In a thoughtful response to my article, Rethinking Federal Circuit Jurisdiction, Ori Aronson notes that judges “work in context, be it social, cultural, or . . . institutional,” and that “context matters” to their decisions. Indeed, the primary aim of my article was to spur a conversation about the context in which the judges of the Federal Circuit—who have near plenary control over U.S. patent law—decide cases. That context includes many matters in narrow areas of law that bear little relation to the innovation and economic concerns that should animate patent law. To inject those concerns into the court’s province, my article introduced the concept of limited specialization, under which the Federal Circuit would retain exclusive jurisdiction over patent cases (and possibly a few other areas) while also being granted nonexclusive jurisdiction over a variety of cases that are normally appealed to the regional circuits.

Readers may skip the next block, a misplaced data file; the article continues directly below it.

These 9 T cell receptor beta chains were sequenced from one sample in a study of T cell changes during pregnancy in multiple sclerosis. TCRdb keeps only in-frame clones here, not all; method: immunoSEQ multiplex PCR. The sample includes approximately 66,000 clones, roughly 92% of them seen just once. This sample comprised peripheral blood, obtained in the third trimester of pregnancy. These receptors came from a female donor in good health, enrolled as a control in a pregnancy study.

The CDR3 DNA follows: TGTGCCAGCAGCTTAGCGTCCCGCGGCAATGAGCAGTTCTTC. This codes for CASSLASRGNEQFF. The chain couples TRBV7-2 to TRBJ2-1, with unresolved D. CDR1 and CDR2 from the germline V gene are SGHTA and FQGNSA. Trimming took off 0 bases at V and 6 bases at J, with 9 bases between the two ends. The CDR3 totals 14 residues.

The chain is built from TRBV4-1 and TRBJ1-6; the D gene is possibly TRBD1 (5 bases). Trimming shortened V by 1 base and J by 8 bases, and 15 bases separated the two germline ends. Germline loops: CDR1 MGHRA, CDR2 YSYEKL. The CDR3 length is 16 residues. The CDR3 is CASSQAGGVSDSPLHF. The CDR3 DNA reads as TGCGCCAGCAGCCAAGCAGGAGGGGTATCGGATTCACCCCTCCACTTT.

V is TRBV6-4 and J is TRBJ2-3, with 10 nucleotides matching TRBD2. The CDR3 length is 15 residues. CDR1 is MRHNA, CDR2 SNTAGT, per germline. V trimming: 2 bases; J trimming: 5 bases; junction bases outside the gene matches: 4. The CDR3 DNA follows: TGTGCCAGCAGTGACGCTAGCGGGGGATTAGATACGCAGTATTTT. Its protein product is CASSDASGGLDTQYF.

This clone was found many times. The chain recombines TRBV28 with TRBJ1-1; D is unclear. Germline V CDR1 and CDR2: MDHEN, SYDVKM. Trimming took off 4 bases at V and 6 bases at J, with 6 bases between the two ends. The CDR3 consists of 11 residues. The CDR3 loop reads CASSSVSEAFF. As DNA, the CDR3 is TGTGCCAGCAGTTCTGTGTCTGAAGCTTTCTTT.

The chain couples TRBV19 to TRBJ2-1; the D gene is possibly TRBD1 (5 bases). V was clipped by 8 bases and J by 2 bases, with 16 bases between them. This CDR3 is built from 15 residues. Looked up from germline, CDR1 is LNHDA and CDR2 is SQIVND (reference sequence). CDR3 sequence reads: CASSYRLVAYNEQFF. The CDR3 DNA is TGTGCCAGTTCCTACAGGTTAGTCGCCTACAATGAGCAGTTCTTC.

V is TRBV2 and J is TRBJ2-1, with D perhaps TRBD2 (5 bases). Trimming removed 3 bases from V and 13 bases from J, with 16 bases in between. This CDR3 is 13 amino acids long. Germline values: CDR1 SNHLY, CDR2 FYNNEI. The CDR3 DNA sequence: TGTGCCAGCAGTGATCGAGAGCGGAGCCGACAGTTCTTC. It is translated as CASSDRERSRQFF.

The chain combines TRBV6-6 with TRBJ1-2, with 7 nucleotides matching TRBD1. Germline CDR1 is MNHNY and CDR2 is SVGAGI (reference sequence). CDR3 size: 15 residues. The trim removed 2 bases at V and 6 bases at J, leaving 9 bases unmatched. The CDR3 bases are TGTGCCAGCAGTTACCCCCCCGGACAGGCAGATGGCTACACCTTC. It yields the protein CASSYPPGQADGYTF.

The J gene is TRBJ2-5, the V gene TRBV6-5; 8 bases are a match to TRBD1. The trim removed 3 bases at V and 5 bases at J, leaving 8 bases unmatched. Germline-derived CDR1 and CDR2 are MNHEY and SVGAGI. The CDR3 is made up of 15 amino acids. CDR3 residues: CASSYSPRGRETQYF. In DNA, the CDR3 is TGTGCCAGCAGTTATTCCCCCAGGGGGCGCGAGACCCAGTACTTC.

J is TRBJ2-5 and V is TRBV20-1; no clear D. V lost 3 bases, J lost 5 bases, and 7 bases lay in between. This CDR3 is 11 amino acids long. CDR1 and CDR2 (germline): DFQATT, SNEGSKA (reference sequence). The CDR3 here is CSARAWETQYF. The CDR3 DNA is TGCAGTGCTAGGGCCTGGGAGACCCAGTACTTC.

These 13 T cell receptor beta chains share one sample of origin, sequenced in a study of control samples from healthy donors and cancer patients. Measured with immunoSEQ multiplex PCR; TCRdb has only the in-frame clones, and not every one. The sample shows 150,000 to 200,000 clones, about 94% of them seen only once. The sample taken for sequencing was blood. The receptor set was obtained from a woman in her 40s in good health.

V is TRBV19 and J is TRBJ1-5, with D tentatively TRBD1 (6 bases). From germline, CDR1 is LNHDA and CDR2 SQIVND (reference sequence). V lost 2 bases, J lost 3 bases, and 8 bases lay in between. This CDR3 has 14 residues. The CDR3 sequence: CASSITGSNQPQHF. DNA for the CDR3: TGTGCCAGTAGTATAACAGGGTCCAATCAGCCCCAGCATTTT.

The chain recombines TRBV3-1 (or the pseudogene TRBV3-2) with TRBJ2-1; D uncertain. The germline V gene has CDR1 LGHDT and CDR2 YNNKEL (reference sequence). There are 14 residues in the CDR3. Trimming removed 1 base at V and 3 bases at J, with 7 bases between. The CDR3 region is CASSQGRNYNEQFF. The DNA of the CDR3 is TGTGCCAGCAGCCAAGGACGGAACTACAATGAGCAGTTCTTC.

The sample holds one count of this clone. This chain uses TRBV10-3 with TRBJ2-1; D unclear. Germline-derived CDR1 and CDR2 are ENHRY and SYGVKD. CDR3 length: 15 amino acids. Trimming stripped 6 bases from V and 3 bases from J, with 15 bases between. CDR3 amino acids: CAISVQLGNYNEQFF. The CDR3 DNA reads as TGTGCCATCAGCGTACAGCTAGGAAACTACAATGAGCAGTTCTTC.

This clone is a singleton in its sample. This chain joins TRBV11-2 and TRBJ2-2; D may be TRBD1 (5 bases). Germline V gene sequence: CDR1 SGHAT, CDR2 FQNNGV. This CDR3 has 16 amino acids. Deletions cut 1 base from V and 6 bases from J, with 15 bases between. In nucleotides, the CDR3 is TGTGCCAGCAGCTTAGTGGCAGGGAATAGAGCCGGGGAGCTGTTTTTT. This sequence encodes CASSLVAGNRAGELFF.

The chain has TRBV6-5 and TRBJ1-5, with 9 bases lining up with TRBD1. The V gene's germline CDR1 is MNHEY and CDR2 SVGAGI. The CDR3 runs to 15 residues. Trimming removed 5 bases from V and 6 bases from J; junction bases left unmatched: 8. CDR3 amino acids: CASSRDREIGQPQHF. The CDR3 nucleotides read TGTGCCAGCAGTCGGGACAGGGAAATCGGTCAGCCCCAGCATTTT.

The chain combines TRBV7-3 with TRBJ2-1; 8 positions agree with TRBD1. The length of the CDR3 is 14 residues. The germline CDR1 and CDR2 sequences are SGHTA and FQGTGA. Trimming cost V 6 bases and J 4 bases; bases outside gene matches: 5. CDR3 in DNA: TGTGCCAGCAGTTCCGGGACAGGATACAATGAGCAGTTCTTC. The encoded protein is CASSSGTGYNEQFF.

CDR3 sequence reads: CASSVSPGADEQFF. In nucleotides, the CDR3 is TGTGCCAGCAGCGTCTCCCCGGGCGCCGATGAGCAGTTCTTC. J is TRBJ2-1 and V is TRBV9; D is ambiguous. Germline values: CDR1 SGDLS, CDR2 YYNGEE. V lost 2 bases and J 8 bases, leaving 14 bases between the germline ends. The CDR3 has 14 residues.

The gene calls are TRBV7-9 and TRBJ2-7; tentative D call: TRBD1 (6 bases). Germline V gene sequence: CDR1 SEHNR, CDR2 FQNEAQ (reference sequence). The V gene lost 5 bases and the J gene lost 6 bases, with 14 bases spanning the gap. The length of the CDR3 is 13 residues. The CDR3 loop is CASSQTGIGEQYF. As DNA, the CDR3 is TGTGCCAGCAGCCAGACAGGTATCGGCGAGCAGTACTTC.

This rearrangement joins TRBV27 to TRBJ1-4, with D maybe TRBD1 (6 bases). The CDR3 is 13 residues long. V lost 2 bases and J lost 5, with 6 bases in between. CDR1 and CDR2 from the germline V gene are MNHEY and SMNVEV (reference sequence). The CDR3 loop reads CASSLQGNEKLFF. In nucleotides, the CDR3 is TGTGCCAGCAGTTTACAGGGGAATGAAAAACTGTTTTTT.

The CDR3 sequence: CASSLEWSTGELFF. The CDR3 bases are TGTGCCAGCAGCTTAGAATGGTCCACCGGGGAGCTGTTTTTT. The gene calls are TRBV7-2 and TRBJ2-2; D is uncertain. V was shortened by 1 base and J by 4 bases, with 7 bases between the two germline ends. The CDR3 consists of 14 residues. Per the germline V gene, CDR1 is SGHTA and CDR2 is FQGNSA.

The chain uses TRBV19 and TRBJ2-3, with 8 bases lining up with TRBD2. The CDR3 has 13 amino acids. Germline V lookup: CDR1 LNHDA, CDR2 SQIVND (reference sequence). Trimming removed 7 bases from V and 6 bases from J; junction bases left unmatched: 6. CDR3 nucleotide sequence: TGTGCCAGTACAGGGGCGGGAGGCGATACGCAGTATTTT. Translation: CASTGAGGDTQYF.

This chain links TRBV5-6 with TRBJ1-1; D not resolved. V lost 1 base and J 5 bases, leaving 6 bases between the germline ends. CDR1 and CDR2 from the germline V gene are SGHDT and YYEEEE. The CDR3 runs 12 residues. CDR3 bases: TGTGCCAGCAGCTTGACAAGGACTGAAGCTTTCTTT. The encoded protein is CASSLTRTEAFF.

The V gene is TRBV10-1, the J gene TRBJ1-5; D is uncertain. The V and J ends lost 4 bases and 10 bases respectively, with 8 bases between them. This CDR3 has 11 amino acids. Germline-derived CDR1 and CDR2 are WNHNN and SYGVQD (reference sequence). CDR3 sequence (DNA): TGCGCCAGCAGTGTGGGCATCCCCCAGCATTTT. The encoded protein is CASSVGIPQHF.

In a similarly insightful response to my article, Cecil Quillen is doubtful that limited specialization would fix what he calls “the Federal Circuit problem.” Instead, he prefers the model of “polycentric decision making” embraced by, most notably, Professors Craig Nard and John Duffy in their important and provocative article, Rethinking Patent Law’s Uniformity Principle. Under that model, multiple appellate courts would decide patent cases, permitting inter-court dialogue and enhancing the possibility for self-correction when one court makes a mistake.
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